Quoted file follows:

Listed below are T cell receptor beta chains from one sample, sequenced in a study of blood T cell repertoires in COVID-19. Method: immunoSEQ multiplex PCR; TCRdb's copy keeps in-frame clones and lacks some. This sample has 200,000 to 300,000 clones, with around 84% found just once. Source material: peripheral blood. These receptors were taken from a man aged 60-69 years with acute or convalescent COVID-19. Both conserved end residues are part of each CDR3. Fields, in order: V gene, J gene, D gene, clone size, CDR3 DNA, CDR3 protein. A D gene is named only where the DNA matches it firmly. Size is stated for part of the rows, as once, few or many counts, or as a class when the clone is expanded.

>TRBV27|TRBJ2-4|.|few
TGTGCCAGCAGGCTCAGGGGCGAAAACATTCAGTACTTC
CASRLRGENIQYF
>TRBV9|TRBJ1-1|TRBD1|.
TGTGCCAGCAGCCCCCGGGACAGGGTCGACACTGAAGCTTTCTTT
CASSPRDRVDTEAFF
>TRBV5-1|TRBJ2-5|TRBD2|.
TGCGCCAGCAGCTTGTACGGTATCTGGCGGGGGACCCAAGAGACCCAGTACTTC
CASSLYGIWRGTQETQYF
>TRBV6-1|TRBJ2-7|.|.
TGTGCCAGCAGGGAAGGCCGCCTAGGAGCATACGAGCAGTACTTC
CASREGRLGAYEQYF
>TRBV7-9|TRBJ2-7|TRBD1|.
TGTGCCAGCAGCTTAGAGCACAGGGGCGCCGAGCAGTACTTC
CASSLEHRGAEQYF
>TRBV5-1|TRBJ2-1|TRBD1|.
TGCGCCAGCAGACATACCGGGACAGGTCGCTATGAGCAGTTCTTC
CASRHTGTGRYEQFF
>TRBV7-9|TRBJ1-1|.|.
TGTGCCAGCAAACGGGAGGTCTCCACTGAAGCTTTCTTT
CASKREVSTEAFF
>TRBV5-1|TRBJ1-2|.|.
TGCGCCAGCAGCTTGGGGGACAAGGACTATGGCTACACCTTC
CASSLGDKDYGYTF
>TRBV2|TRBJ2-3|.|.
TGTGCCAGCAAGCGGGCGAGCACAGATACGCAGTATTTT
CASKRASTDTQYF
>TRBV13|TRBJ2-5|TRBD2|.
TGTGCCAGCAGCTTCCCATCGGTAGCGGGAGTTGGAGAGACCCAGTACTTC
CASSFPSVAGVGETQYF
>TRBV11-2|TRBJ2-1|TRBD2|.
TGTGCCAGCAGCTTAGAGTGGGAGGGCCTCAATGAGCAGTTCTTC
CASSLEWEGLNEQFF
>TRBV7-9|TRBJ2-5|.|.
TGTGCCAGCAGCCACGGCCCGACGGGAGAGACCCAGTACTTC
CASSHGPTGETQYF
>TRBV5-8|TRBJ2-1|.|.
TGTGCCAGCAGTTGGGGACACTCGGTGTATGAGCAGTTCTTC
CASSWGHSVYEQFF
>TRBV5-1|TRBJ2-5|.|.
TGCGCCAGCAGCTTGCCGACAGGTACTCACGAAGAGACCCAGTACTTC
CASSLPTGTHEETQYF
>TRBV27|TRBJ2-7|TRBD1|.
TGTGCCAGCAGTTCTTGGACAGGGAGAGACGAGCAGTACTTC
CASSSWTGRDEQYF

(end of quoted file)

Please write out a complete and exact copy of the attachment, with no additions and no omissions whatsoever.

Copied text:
Listed below are T cell receptor beta chains from one sample, sequenced in a study of blood T cell repertoires in COVID-19. Method: immunoSEQ multiplex PCR; TCRdb's copy keeps in-frame clones and lacks some. This sample has 200,000 to 300,000 clones, with around 84% found just once. Source material: peripheral blood. These receptors were taken from a man aged 60-69 years with acute or convalescent COVID-19. Both conserved end residues are part of each CDR3. Fields, in order: V gene, J gene, D gene, clone size, CDR3 DNA, CDR3 protein. A D gene is named only where the DNA matches it firmly. Size is stated for part of the rows, as once, few or many counts, or as a class when the clone is expanded.

>TRBV27|TRBJ2-4|.|few
TGTGCCAGCAGGCTCAGGGGCGAAAACATTCAGTACTTC
CASRLRGENIQYF
>TRBV9|TRBJ1-1|TRBD1|.
TGTGCCAGCAGCCCCCGGGACAGGGTCGACACTGAAGCTTTCTTT
CASSPRDRVDTEAFF
>TRBV5-1|TRBJ2-5|TRBD2|.
TGCGCCAGCAGCTTGTACGGTATCTGGCGGGGGACCCAAGAGACCCAGTACTTC
CASSLYGIWRGTQETQYF
>TRBV6-1|TRBJ2-7|.|.
TGTGCCAGCAGGGAAGGCCGCCTAGGAGCATACGAGCAGTACTTC
CASREGRLGAYEQYF
>TRBV7-9|TRBJ2-7|TRBD1|.
TGTGCCAGCAGCTTAGAGCACAGGGGCGCCGAGCAGTACTTC
CASSLEHRGAEQYF
>TRBV5-1|TRBJ2-1|TRBD1|.
TGCGCCAGCAGACATACCGGGACAGGTCGCTATGAGCAGTTCTTC
CASRHTGTGRYEQFF
>TRBV7-9|TRBJ1-1|.|.
TGTGCCAGCAAACGGGAGGTCTCCACTGAAGCTTTCTTT
CASKREVSTEAFF
>TRBV5-1|TRBJ1-2|.|.
TGCGCCAGCAGCTTGGGGGACAAGGACTATGGCTACACCTTC
CASSLGDKDYGYTF
>TRBV2|TRBJ2-3|.|.
TGTGCCAGCAAGCGGGCGAGCACAGATACGCAGTATTTT
CASKRASTDTQYF
>TRBV13|TRBJ2-5|TRBD2|.
TGTGCCAGCAGCTTCCCATCGGTAGCGGGAGTTGGAGAGACCCAGTACTTC
CASSFPSVAGVGETQYF
>TRBV11-2|TRBJ2-1|TRBD2|.
TGTGCCAGCAGCTTAGAGTGGGAGGGCCTCAATGAGCAGTTCTTC
CASSLEWEGLNEQFF
>TRBV7-9|TRBJ2-5|.|.
TGTGCCAGCAGCCACGGCCCGACGGGAGAGACCCAGTACTTC
CASSHGPTGETQYF
>TRBV5-8|TRBJ2-1|.|.
TGTGCCAGCAGTTGGGGACACTCGGTGTATGAGCAGTTCTTC
CASSWGHSVYEQFF
>TRBV5-1|TRBJ2-5|.|.
TGCGCCAGCAGCTTGCCGACAGGTACTCACGAAGAGACCCAGTACTTC
CASSLPTGTHEETQYF
>TRBV27|TRBJ2-7|TRBD1|.
TGTGCCAGCAGTTCTTGGACAGGGAGAGACGAGCAGTACTTC
CASSSWTGRDEQYF